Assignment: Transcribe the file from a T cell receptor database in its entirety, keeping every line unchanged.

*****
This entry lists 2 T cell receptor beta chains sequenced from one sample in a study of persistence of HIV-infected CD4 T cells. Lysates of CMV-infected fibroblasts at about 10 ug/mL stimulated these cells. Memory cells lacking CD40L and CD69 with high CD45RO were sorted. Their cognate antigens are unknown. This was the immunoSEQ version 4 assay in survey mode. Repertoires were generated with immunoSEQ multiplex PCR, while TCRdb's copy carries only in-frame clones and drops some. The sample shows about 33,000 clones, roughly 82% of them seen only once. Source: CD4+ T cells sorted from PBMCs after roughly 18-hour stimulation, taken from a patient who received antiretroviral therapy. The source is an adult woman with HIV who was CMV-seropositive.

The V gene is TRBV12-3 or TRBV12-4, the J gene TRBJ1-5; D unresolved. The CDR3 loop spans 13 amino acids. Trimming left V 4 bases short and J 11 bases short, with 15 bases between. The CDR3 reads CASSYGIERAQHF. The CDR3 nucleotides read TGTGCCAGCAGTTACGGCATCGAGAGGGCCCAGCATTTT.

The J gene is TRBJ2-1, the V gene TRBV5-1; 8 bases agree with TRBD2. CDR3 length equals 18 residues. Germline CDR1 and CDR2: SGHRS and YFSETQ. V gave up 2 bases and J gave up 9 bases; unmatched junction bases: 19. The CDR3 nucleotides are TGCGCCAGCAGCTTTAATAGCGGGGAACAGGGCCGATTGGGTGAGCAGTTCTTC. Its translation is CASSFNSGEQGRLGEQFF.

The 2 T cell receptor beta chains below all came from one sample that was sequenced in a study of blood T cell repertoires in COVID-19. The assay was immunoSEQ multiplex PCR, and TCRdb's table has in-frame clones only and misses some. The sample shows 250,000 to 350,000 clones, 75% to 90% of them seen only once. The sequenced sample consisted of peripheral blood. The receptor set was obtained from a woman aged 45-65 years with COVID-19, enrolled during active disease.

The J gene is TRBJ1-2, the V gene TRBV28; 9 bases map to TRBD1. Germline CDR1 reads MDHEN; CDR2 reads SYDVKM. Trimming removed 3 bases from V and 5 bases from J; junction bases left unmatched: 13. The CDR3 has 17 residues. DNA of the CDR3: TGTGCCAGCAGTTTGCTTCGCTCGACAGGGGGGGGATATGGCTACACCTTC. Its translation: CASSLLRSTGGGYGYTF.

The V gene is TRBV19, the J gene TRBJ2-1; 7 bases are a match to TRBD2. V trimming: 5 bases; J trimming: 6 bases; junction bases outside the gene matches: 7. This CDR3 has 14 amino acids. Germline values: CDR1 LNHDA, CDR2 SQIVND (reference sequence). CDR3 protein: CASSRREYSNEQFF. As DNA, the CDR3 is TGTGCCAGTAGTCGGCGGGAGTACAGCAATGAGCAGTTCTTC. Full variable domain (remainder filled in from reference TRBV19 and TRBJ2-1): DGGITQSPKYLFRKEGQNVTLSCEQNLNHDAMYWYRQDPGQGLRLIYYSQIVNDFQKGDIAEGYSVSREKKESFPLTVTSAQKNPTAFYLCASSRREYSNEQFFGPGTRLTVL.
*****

This entry lists 2 T cell receptor beta chains sequenced from one sample in a study of persistence of HIV-infected CD4 T cells. Lysates of CMV-infected fibroblasts at about 10 ug/mL stimulated these cells. Memory cells lacking CD40L and CD69 with high CD45RO were sorted. Their cognate antigens are unknown. This was the immunoSEQ version 4 assay in survey mode. Repertoires were generated with immunoSEQ multiplex PCR, while TCRdb's copy carries only in-frame clones and drops some. The sample shows about 33,000 clones, roughly 82% of them seen only once. Source: CD4+ T cells sorted from PBMCs after roughly 18-hour stimulation, taken from a patient who received antiretroviral therapy. The source is an adult woman with HIV who was CMV-seropositive.

The V gene is TRBV12-3 or TRBV12-4, the J gene TRBJ1-5; D unresolved. The CDR3 loop spans 13 amino acids. Trimming left V 4 bases short and J 11 bases short, with 15 bases between. The CDR3 reads CASSYGIERAQHF. The CDR3 nucleotides read TGTGCCAGCAGTTACGGCATCGAGAGGGCCCAGCATTTT.

The J gene is TRBJ2-1, the V gene TRBV5-1; 8 bases agree with TRBD2. CDR3 length equals 18 residues. Germline CDR1 and CDR2: SGHRS and YFSETQ. V gave up 2 bases and J gave up 9 bases; unmatched junction bases: 19. The CDR3 nucleotides are TGCGCCAGCAGCTTTAATAGCGGGGAACAGGGCCGATTGGGTGAGCAGTTCTTC. Its translation is CASSFNSGEQGRLGEQFF.

The 2 T cell receptor beta chains below all came from one sample that was sequenced in a study of blood T cell repertoires in COVID-19. The assay was immunoSEQ multiplex PCR, and TCRdb's table has in-frame clones only and misses some. The sample shows 250,000 to 350,000 clones, 75% to 90% of them seen only once. The sequenced sample consisted of peripheral blood. The receptor set was obtained from a woman aged 45-65 years with COVID-19, enrolled during active disease.

The J gene is TRBJ1-2, the V gene TRBV28; 9 bases map to TRBD1. Germline CDR1 reads MDHEN; CDR2 reads SYDVKM. Trimming removed 3 bases from V and 5 bases from J; junction bases left unmatched: 13. The CDR3 has 17 residues. DNA of the CDR3: TGTGCCAGCAGTTTGCTTCGCTCGACAGGGGGGGGATATGGCTACACCTTC. Its translation: CASSLLRSTGGGYGYTF.

The V gene is TRBV19, the J gene TRBJ2-1; 7 bases are a match to TRBD2. V trimming: 5 bases; J trimming: 6 bases; junction bases outside the gene matches: 7. This CDR3 has 14 amino acids. Germline values: CDR1 LNHDA, CDR2 SQIVND (reference sequence). CDR3 protein: CASSRREYSNEQFF. As DNA, the CDR3 is TGTGCCAGTAGTCGGCGGGAGTACAGCAATGAGCAGTTCTTC. Full variable domain (remainder filled in from reference TRBV19 and TRBJ2-1): DGGITQSPKYLFRKEGQNVTLSCEQNLNHDAMYWYRQDPGQGLRLIYYSQIVNDFQKGDIAEGYSVSREKKESFPLTVTSAQKNPTAFYLCASSRREYSNEQFFGPGTRLTVL.